COLCHESTER United goalkeeper Shamal George suffers racist abuse at Barrow last month and before long he's probably already pining just to be his regular, jobbing self: just a pro footballer, someone interviewed exclusively about plying his trade, not his skin colour.

"I've never had that [racism] before - it's a new experience," said George.

You don't know whether to be pleased he'd reached 23 years old unaffected by these ills in-game, or dumbfounded because, as many (including boss Hayden Mullins) say, it's 2021 and we're here masquerading as an Enlightened Age.

Former West Ham and Newcastle United goalkeeper Shaka Hislop and other leading luminaries showed their support, almost like they themselves were marshalling some underfire goal-nets.

We were depressingly back to black, discussing mindless minority unrest all over again, perhaps more disturbingly on our own doorstep now, coming so soon as it has after England men's national team similarly fell foul of things during a rearranged Euros. Groundhog Day.

Sometimes you have to say: no more. Strong souls can also be bruised. In the heat of battle at Barrow, Shamal to his credit stayed immensely steadfast.

Reporting a live incident like that could well be the most courageous act any of us ever witness live in a sporting arena.

He's a continued standout performer in Colchester's early encounters this season, proving such strong form is no fluke.


Up the U's - Colchester United fan Matt Calmus with U's legend Karl Duguid

Despite a 2-0 home loss, folk still called him man of the match against Salford City. Business as usual.

Still outrunning an XG of possible goals against by sometimes more than four or more per game and getting regular best performer shouts, private fears are stoking that he's presently the club's most saleable asset.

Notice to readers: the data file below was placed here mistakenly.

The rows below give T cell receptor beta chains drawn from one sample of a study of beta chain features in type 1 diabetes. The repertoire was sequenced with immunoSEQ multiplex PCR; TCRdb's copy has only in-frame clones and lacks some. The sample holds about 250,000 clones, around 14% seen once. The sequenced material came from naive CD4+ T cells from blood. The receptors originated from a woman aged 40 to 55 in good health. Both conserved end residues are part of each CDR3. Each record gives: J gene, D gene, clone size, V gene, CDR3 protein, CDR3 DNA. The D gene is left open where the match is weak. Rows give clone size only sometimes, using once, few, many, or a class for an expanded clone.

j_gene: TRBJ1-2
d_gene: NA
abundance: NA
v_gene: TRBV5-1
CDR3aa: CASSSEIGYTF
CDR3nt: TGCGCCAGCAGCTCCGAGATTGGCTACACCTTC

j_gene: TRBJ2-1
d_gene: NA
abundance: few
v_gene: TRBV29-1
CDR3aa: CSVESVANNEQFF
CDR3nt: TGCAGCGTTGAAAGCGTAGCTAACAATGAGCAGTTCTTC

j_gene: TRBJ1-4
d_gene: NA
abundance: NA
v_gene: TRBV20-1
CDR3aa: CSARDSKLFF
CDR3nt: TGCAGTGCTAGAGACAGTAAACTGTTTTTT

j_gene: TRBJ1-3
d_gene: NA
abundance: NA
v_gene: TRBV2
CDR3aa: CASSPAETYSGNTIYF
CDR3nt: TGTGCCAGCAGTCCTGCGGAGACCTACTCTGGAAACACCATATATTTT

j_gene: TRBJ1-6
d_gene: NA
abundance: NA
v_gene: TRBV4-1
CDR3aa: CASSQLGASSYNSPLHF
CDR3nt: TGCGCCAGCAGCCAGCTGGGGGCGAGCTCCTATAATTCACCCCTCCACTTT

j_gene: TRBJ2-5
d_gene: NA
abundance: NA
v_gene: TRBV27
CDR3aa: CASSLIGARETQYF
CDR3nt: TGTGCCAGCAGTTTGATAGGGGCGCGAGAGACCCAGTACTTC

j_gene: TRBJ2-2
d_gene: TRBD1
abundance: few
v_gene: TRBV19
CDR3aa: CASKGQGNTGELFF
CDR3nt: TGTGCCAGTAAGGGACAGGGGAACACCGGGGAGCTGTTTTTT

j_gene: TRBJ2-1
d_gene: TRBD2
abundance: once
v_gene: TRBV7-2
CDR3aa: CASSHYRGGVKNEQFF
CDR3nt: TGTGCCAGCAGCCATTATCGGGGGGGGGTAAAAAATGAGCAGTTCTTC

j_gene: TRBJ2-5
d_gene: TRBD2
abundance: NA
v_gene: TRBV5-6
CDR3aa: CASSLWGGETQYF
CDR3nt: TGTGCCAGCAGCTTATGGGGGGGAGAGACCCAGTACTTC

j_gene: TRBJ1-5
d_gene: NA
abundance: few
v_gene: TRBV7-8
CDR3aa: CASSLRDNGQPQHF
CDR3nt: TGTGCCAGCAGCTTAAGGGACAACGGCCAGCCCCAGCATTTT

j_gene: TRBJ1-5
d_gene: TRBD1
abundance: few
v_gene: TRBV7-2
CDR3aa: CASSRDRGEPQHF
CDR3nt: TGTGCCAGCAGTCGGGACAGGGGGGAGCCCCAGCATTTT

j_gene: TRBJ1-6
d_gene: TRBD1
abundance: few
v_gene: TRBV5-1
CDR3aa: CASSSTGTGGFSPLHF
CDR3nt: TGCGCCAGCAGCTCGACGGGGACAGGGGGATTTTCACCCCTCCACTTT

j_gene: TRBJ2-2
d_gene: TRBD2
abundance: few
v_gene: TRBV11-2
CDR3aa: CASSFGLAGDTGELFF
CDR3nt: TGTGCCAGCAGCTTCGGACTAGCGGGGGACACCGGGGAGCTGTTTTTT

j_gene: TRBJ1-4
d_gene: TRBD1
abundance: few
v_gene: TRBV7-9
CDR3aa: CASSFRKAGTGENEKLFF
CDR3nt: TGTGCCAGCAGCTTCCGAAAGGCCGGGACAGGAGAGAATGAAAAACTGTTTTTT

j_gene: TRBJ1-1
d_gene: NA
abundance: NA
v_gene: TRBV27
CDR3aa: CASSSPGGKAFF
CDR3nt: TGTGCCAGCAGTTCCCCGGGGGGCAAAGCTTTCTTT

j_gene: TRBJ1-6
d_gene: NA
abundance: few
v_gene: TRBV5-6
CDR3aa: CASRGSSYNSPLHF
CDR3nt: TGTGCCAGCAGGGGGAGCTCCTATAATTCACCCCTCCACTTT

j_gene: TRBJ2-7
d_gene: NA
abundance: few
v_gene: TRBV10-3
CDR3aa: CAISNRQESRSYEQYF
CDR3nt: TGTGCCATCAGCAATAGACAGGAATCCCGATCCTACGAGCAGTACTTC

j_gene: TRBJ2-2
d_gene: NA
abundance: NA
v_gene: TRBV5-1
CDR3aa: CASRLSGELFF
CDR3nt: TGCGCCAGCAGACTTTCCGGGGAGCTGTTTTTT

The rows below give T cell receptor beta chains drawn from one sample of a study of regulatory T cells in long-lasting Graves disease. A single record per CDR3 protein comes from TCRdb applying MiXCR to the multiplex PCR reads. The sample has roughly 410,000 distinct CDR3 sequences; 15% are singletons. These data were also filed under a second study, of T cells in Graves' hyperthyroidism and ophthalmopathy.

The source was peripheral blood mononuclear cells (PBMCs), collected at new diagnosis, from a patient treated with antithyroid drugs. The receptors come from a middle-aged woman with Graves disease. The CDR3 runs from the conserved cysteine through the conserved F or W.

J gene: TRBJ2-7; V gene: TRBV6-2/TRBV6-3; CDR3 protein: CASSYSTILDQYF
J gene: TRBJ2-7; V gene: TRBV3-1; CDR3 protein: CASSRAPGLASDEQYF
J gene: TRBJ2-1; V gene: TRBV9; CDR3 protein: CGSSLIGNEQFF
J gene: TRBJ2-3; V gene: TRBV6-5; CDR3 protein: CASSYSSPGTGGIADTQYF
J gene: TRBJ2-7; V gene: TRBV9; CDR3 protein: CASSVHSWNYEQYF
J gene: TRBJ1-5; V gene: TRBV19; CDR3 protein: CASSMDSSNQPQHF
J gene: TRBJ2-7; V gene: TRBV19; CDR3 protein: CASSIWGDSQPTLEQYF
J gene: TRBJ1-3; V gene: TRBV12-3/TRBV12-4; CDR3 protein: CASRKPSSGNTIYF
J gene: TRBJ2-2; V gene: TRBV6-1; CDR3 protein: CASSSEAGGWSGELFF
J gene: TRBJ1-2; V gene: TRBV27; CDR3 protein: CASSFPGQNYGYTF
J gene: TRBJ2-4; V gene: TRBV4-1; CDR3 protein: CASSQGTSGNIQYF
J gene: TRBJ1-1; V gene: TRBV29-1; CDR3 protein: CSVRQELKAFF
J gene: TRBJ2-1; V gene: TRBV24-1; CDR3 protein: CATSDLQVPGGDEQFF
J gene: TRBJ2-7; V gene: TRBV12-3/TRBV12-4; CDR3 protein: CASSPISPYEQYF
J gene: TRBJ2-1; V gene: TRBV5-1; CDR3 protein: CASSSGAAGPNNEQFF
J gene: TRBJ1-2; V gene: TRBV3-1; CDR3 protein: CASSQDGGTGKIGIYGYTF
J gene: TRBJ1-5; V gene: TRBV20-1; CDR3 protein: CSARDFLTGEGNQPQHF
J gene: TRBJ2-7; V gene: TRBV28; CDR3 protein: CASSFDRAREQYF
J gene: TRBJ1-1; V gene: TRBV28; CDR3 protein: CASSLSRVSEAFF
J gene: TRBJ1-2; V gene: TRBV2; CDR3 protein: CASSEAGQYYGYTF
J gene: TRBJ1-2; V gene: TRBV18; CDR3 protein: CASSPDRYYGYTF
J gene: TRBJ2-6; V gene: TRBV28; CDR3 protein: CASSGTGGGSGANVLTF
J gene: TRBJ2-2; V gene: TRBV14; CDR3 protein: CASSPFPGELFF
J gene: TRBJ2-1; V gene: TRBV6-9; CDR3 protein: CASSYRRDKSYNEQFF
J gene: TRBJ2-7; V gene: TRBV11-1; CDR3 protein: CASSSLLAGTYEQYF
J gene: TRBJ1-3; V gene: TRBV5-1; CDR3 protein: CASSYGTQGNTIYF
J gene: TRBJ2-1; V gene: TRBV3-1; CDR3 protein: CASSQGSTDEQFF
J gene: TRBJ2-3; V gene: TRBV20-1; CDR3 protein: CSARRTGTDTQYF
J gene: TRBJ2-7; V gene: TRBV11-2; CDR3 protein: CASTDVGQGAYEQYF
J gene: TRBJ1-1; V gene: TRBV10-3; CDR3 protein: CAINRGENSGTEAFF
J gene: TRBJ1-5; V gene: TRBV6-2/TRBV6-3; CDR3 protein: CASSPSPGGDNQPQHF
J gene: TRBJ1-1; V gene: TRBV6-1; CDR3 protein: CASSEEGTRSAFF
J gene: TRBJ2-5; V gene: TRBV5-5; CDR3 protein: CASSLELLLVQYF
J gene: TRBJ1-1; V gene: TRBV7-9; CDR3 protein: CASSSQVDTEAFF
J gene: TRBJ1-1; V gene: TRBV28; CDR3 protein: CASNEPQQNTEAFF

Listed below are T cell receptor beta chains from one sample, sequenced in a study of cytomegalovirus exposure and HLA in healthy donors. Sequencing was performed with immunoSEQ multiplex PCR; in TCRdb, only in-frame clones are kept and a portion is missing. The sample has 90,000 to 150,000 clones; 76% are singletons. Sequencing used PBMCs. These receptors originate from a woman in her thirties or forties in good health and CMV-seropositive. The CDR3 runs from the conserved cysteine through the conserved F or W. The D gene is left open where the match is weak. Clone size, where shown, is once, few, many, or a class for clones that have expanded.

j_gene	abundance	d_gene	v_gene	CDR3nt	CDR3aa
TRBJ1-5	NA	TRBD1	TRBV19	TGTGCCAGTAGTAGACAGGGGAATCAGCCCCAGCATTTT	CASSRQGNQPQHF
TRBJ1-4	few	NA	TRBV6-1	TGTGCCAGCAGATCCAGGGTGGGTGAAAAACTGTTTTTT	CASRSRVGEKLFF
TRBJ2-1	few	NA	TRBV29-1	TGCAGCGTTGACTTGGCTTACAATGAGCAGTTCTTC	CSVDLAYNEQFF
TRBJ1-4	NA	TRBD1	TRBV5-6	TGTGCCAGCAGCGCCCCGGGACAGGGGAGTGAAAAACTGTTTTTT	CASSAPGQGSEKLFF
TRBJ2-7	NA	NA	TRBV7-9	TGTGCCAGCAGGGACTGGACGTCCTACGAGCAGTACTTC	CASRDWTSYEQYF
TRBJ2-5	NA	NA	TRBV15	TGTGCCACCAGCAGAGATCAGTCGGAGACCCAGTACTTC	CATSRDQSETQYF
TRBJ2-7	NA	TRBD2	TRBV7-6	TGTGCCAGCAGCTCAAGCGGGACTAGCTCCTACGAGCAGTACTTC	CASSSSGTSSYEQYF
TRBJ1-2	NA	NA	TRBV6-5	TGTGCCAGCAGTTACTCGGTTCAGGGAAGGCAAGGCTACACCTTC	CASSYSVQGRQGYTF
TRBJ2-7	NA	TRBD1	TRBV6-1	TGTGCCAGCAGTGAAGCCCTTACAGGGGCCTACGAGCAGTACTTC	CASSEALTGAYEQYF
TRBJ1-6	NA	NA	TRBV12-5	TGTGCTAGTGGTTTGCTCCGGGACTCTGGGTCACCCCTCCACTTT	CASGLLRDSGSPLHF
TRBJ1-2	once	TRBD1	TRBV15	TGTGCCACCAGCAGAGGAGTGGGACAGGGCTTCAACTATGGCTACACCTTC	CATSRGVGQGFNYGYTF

A true student, he has admitted to watching every match back on video, win, lose, or draw.

These are all things to impress even non-Colchester United fans.

That racial profile comes last on that long list is testament itself to Shamal; he's every inch an inspiration, and currently so every single week.

He was too at Swindon, where I fortunately snapped that now famed solidarity t-shirt, with worthy strapline: 'Love Col U - Hate Racism.'

You can only imagine what a time he'd had beforehand; perhaps in a funny sort of way, our stopper relished seeing a partisan crowd again so soon after those race row events.

It's semi-amusing to watchers by now that he's scooped star-ratings so often recently, but plaudits are thoroughly deserved and based solely on a series of stellar saves, not sentiment.

Shams has superb handling of both his goalmouth posts and online Twitter ones; his timeline reads like a perfectly-curated scrapbook in the art of show-stopping save negation.

A groundswell of internet support following the alleged abuse must've helped our gloved Goliath keep calm and also feel decidedly human again, against a tirade designed to reduce his stature.

Not chippy as he might be, amid the slings and arrows of outrageous slurs, he's instead excelling. Stay classy, Shamal: we stand with you.